What I will say is that the US military has lost many good people to this policy already - and it isn't the military's fault. It's Congress who sets the rules, and that's where change must happen.
I've said this before and I'll say it again: gays should be allowed to serve openly. If we're at war, and we're serious about it, we should be serious enough to get the obstacles out of their way.
Here's the article cited by Joe Katzman:
Roxie Hoven considers herself a patriot, a preserver of freedom who was willing to work - and die - for her country. All the while, she felt oppressed.
During her nine years in the Navy, Hoven hid the fact that she is a lesbian. She made no hint of her sexual orientation but, she said, she endured harassment that eventually led her to leave the Navy. The military interviewed her co-workers and friends, interrogated her three times and threatened to search her home, she said.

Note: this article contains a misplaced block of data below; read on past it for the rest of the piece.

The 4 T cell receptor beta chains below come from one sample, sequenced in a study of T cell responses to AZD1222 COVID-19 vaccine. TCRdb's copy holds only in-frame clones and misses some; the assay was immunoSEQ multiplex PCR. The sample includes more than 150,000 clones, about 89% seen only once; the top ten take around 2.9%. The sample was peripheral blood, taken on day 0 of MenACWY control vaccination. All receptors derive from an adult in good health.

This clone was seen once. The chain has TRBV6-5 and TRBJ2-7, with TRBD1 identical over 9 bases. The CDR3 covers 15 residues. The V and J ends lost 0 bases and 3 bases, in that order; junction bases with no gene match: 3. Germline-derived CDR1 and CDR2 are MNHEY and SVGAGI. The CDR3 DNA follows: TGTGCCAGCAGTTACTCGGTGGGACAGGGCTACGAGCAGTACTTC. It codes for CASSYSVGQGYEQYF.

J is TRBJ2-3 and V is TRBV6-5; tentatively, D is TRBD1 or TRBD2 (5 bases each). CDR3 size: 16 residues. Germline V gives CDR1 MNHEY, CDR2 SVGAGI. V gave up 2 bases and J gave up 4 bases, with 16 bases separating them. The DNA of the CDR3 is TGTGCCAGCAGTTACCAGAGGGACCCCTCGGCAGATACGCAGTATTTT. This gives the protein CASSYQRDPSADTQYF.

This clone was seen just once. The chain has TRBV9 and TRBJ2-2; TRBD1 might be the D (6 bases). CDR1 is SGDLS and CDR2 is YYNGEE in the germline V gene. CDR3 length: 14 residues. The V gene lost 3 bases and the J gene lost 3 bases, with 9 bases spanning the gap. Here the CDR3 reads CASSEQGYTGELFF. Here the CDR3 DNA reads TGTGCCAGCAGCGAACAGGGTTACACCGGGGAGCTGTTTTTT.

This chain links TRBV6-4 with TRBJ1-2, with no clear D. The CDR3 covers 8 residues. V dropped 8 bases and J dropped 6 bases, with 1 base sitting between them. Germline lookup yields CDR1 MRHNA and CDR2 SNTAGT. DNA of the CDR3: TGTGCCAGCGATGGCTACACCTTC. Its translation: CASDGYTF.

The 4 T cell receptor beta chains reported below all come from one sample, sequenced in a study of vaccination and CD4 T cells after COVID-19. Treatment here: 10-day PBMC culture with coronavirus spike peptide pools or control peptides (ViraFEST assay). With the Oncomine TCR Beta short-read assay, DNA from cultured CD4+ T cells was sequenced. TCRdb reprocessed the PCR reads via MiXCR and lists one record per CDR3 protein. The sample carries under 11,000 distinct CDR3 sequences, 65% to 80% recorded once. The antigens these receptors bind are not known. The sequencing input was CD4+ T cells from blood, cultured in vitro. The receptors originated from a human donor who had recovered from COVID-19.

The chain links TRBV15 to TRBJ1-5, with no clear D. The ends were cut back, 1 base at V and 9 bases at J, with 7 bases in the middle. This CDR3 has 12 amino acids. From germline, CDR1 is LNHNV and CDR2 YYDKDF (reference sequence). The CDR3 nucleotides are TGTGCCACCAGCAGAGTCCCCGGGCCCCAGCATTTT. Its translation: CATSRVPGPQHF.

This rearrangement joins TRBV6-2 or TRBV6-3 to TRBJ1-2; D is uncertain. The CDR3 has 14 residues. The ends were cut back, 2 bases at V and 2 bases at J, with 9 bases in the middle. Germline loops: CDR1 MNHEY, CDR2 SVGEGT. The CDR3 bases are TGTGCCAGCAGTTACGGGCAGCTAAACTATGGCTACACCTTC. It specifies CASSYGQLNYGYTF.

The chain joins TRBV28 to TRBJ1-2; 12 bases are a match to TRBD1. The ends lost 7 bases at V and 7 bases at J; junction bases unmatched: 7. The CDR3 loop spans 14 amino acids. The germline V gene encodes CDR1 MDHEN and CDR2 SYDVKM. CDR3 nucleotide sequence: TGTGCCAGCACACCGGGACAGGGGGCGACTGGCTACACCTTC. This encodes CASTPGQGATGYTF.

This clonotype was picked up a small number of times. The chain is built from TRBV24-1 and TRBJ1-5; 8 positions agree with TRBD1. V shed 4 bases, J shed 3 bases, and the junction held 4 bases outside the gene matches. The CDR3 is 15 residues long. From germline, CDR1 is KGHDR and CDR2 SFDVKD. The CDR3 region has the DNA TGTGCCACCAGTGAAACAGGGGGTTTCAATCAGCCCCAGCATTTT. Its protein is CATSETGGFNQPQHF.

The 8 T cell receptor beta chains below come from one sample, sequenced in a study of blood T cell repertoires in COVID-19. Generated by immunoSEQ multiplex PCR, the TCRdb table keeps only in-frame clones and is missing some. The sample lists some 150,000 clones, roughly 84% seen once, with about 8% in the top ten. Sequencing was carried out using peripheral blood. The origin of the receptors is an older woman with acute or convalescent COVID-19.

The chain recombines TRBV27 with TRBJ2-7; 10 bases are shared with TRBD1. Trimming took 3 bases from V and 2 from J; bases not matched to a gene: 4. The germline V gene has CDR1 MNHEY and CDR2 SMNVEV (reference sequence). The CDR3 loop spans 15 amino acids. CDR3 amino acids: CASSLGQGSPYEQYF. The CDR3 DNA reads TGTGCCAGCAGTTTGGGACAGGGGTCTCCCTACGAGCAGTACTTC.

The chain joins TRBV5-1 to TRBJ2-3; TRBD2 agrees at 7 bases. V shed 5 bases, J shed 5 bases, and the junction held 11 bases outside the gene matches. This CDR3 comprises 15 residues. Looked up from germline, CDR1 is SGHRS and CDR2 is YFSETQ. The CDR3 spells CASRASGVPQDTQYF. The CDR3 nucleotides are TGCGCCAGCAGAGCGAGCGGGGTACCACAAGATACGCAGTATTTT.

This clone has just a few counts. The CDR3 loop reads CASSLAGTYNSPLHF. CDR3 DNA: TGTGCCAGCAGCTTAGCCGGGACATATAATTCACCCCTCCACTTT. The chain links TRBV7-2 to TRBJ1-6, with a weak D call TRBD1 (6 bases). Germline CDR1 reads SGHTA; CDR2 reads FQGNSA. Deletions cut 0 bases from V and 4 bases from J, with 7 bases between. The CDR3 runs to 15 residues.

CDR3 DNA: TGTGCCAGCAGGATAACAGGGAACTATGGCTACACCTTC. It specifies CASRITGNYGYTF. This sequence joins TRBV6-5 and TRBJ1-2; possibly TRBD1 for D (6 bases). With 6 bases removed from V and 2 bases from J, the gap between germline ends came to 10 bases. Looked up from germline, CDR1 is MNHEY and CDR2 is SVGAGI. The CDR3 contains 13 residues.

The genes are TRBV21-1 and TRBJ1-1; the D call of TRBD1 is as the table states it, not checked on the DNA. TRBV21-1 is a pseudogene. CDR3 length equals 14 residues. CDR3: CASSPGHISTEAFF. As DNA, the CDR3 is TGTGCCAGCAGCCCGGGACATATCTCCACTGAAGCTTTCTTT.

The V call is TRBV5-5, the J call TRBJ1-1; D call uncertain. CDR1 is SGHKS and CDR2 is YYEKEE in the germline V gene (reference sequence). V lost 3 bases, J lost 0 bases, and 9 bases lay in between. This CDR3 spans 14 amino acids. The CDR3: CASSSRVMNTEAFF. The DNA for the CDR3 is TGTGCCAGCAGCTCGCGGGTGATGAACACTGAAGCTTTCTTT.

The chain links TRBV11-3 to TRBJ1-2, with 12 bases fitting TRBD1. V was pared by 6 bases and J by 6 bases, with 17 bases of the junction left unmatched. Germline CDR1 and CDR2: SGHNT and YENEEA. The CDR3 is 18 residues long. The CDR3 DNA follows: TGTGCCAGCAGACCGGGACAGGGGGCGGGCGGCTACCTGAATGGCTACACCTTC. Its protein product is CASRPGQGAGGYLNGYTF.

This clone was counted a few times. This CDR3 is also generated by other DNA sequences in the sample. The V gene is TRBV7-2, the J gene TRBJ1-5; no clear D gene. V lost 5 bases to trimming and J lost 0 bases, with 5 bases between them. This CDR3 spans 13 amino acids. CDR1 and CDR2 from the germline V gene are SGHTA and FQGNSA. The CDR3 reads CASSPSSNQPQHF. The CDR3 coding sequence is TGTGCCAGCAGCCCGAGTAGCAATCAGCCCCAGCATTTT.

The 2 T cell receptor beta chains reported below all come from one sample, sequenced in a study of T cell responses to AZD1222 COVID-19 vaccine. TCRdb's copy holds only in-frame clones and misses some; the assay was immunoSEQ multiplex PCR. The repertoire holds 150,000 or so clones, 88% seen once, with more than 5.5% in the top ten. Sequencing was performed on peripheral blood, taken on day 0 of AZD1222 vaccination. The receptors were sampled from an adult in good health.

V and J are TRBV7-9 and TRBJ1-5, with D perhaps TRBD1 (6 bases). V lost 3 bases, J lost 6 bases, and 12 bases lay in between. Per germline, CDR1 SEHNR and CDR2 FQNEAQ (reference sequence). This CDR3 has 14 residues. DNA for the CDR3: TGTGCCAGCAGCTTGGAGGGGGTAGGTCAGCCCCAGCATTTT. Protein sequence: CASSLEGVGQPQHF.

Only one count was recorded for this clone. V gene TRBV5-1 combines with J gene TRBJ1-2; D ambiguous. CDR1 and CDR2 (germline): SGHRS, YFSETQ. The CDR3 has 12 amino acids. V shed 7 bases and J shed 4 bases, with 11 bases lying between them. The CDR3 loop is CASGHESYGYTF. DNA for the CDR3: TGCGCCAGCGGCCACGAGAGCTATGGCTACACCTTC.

Hoven was honorably discharged in 1995 after nine years of service.
No one else should experience that, Hoven told more than 50 people Saturday during a two-hour town hall meeting at the Fred Heutte Center. She and three other gay veterans from Virginia spoke out against the military's 13-year-old "don't ask, don't tell" policy. ...